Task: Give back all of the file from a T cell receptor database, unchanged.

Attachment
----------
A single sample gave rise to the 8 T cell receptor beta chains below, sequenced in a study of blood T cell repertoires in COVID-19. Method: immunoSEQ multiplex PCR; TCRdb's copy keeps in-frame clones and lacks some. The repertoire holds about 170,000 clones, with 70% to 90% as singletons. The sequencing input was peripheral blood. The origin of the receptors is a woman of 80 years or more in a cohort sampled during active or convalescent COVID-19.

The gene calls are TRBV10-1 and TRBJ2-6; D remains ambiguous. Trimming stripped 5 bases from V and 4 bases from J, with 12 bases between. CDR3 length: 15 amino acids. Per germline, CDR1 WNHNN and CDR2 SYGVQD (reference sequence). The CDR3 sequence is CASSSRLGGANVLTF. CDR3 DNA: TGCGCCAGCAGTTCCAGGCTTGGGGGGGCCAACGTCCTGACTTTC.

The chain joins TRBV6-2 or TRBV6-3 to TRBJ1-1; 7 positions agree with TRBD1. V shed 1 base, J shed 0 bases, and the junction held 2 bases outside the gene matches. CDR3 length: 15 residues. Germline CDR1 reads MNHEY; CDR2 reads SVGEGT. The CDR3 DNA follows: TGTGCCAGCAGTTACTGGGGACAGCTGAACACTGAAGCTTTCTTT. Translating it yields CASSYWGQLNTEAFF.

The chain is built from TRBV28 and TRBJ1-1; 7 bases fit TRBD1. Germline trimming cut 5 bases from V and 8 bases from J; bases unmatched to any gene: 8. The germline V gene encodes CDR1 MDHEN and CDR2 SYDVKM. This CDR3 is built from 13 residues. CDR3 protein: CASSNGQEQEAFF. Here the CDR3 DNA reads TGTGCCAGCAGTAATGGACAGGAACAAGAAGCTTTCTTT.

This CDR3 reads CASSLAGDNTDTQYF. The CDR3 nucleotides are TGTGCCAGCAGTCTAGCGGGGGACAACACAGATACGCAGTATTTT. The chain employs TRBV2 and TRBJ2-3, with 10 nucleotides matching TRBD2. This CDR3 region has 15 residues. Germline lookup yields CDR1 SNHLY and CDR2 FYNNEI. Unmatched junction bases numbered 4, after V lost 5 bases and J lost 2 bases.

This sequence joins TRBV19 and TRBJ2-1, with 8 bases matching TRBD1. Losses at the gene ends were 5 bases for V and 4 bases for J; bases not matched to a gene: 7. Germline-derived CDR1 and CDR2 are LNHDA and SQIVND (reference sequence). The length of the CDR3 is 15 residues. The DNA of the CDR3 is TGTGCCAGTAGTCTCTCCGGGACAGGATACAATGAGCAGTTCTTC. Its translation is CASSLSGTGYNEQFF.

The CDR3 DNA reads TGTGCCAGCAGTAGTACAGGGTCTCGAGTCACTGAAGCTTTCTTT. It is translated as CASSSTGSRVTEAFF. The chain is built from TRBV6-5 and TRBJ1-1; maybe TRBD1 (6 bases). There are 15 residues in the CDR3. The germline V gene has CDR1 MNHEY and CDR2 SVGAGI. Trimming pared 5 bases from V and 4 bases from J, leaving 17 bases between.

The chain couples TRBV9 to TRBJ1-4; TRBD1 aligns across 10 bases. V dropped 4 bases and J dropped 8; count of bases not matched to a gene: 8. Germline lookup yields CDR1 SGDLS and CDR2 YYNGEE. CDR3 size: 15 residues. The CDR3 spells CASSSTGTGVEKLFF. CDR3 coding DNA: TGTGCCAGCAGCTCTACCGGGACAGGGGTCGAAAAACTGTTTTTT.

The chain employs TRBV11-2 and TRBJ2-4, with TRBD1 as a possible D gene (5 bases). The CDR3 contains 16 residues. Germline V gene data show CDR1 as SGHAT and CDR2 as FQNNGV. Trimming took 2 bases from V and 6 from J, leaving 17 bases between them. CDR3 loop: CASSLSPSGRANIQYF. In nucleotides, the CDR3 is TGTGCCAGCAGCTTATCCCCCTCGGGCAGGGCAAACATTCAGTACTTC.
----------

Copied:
A single sample gave rise to the 8 T cell receptor beta chains below, sequenced in a study of blood T cell repertoires in COVID-19. Method: immunoSEQ multiplex PCR; TCRdb's copy keeps in-frame clones and lacks some. The repertoire holds about 170,000 clones, with 70% to 90% as singletons. The sequencing input was peripheral blood. The origin of the receptors is a woman of 80 years or more in a cohort sampled during active or convalescent COVID-19.

The gene calls are TRBV10-1 and TRBJ2-6; D remains ambiguous. Trimming stripped 5 bases from V and 4 bases from J, with 12 bases between. CDR3 length: 15 amino acids. Per germline, CDR1 WNHNN and CDR2 SYGVQD (reference sequence). The CDR3 sequence is CASSSRLGGANVLTF. CDR3 DNA: TGCGCCAGCAGTTCCAGGCTTGGGGGGGCCAACGTCCTGACTTTC.

The chain joins TRBV6-2 or TRBV6-3 to TRBJ1-1; 7 positions agree with TRBD1. V shed 1 base, J shed 0 bases, and the junction held 2 bases outside the gene matches. CDR3 length: 15 residues. Germline CDR1 reads MNHEY; CDR2 reads SVGEGT. The CDR3 DNA follows: TGTGCCAGCAGTTACTGGGGACAGCTGAACACTGAAGCTTTCTTT. Translating it yields CASSYWGQLNTEAFF.

The chain is built from TRBV28 and TRBJ1-1; 7 bases fit TRBD1. Germline trimming cut 5 bases from V and 8 bases from J; bases unmatched to any gene: 8. The germline V gene encodes CDR1 MDHEN and CDR2 SYDVKM. This CDR3 is built from 13 residues. CDR3 protein: CASSNGQEQEAFF. Here the CDR3 DNA reads TGTGCCAGCAGTAATGGACAGGAACAAGAAGCTTTCTTT.

This CDR3 reads CASSLAGDNTDTQYF. The CDR3 nucleotides are TGTGCCAGCAGTCTAGCGGGGGACAACACAGATACGCAGTATTTT. The chain employs TRBV2 and TRBJ2-3, with 10 nucleotides matching TRBD2. This CDR3 region has 15 residues. Germline lookup yields CDR1 SNHLY and CDR2 FYNNEI. Unmatched junction bases numbered 4, after V lost 5 bases and J lost 2 bases.

This sequence joins TRBV19 and TRBJ2-1, with 8 bases matching TRBD1. Losses at the gene ends were 5 bases for V and 4 bases for J; bases not matched to a gene: 7. Germline-derived CDR1 and CDR2 are LNHDA and SQIVND (reference sequence). The length of the CDR3 is 15 residues. The DNA of the CDR3 is TGTGCCAGTAGTCTCTCCGGGACAGGATACAATGAGCAGTTCTTC. Its translation is CASSLSGTGYNEQFF.

The CDR3 DNA reads TGTGCCAGCAGTAGTACAGGGTCTCGAGTCACTGAAGCTTTCTTT. It is translated as CASSSTGSRVTEAFF. The chain is built from TRBV6-5 and TRBJ1-1; maybe TRBD1 (6 bases). There are 15 residues in the CDR3. The germline V gene has CDR1 MNHEY and CDR2 SVGAGI. Trimming pared 5 bases from V and 4 bases from J, leaving 17 bases between.

The chain couples TRBV9 to TRBJ1-4; TRBD1 aligns across 10 bases. V dropped 4 bases and J dropped 8; count of bases not matched to a gene: 8. Germline lookup yields CDR1 SGDLS and CDR2 YYNGEE. CDR3 size: 15 residues. The CDR3 spells CASSSTGTGVEKLFF. CDR3 coding DNA: TGTGCCAGCAGCTCTACCGGGACAGGGGTCGAAAAACTGTTTTTT.

The chain employs TRBV11-2 and TRBJ2-4, with TRBD1 as a possible D gene (5 bases). The CDR3 contains 16 residues. Germline V gene data show CDR1 as SGHAT and CDR2 as FQNNGV. Trimming took 2 bases from V and 6 from J, leaving 17 bases between them. CDR3 loop: CASSLSPSGRANIQYF. In nucleotides, the CDR3 is TGTGCCAGCAGCTTATCCCCCTCGGGCAGGGCAAACATTCAGTACTTC.